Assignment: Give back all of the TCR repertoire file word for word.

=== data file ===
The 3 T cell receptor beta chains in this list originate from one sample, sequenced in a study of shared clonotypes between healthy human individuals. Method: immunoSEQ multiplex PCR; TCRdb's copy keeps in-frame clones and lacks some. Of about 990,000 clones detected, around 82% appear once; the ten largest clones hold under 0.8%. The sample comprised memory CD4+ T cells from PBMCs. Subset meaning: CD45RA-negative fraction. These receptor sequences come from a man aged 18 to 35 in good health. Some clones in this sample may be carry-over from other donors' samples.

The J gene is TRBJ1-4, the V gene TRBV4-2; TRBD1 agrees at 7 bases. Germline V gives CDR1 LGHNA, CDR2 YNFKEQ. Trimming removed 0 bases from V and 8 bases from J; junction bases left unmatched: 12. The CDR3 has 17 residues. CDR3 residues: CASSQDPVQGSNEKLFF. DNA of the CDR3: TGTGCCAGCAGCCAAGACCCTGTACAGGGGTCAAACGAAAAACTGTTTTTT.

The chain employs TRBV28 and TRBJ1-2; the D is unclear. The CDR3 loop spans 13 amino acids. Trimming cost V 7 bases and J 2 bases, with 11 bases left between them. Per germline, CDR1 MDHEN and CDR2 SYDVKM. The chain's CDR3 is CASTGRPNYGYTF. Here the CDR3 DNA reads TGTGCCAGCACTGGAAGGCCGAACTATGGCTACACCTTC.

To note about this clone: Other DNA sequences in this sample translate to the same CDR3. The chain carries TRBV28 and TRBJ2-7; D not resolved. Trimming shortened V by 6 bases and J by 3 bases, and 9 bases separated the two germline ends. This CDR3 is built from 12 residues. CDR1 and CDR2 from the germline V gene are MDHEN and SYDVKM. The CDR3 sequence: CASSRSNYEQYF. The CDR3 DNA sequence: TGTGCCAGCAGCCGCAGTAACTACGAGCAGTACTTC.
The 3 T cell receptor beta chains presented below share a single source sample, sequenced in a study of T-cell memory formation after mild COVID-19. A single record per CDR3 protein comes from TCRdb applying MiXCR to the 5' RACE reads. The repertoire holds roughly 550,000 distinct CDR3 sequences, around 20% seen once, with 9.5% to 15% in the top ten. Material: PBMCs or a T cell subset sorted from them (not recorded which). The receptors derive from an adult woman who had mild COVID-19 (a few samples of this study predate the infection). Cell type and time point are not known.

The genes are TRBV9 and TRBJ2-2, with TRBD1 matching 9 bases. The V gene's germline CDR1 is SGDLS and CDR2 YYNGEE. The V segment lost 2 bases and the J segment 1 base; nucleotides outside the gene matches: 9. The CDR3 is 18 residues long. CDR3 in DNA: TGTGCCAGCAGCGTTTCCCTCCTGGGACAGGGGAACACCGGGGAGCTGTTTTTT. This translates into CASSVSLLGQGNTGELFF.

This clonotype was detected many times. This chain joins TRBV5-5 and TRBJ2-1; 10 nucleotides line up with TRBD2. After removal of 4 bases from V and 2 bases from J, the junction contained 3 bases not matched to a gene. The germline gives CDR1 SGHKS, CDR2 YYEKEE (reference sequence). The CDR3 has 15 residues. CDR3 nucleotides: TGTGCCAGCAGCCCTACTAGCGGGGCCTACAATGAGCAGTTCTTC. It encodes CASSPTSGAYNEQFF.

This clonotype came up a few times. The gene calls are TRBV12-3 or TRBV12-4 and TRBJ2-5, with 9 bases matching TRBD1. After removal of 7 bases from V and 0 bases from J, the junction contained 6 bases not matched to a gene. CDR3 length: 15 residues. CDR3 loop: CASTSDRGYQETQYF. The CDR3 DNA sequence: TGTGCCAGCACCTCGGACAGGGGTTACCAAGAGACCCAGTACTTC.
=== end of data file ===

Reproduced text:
The 3 T cell receptor beta chains in this list originate from one sample, sequenced in a study of shared clonotypes between healthy human individuals. Method: immunoSEQ multiplex PCR; TCRdb's copy keeps in-frame clones and lacks some. Of about 990,000 clones detected, around 82% appear once; the ten largest clones hold under 0.8%. The sample comprised memory CD4+ T cells from PBMCs. Subset meaning: CD45RA-negative fraction. These receptor sequences come from a man aged 18 to 35 in good health. Some clones in this sample may be carry-over from other donors' samples.

The J gene is TRBJ1-4, the V gene TRBV4-2; TRBD1 agrees at 7 bases. Germline V gives CDR1 LGHNA, CDR2 YNFKEQ. Trimming removed 0 bases from V and 8 bases from J; junction bases left unmatched: 12. The CDR3 has 17 residues. CDR3 residues: CASSQDPVQGSNEKLFF. DNA of the CDR3: TGTGCCAGCAGCCAAGACCCTGTACAGGGGTCAAACGAAAAACTGTTTTTT.

The chain employs TRBV28 and TRBJ1-2; the D is unclear. The CDR3 loop spans 13 amino acids. Trimming cost V 7 bases and J 2 bases, with 11 bases left between them. Per germline, CDR1 MDHEN and CDR2 SYDVKM. The chain's CDR3 is CASTGRPNYGYTF. Here the CDR3 DNA reads TGTGCCAGCACTGGAAGGCCGAACTATGGCTACACCTTC.

To note about this clone: Other DNA sequences in this sample translate to the same CDR3. The chain carries TRBV28 and TRBJ2-7; D not resolved. Trimming shortened V by 6 bases and J by 3 bases, and 9 bases separated the two germline ends. This CDR3 is built from 12 residues. CDR1 and CDR2 from the germline V gene are MDHEN and SYDVKM. The CDR3 sequence: CASSRSNYEQYF. The CDR3 DNA sequence: TGTGCCAGCAGCCGCAGTAACTACGAGCAGTACTTC.
The 3 T cell receptor beta chains presented below share a single source sample, sequenced in a study of T-cell memory formation after mild COVID-19. A single record per CDR3 protein comes from TCRdb applying MiXCR to the 5' RACE reads. The repertoire holds roughly 550,000 distinct CDR3 sequences, around 20% seen once, with 9.5% to 15% in the top ten. Material: PBMCs or a T cell subset sorted from them (not recorded which). The receptors derive from an adult woman who had mild COVID-19 (a few samples of this study predate the infection). Cell type and time point are not known.

The genes are TRBV9 and TRBJ2-2, with TRBD1 matching 9 bases. The V gene's germline CDR1 is SGDLS and CDR2 YYNGEE. The V segment lost 2 bases and the J segment 1 base; nucleotides outside the gene matches: 9. The CDR3 is 18 residues long. CDR3 in DNA: TGTGCCAGCAGCGTTTCCCTCCTGGGACAGGGGAACACCGGGGAGCTGTTTTTT. This translates into CASSVSLLGQGNTGELFF.

This clonotype was detected many times. This chain joins TRBV5-5 and TRBJ2-1; 10 nucleotides line up with TRBD2. After removal of 4 bases from V and 2 bases from J, the junction contained 3 bases not matched to a gene. The germline gives CDR1 SGHKS, CDR2 YYEKEE (reference sequence). The CDR3 has 15 residues. CDR3 nucleotides: TGTGCCAGCAGCCCTACTAGCGGGGCCTACAATGAGCAGTTCTTC. It encodes CASSPTSGAYNEQFF.

This clonotype came up a few times. The gene calls are TRBV12-3 or TRBV12-4 and TRBJ2-5, with 9 bases matching TRBD1. After removal of 7 bases from V and 0 bases from J, the junction contained 6 bases not matched to a gene. CDR3 length: 15 residues. CDR3 loop: CASTSDRGYQETQYF. The CDR3 DNA sequence: TGTGCCAGCACCTCGGACAGGGGTTACCAAGAGACCCAGTACTTC.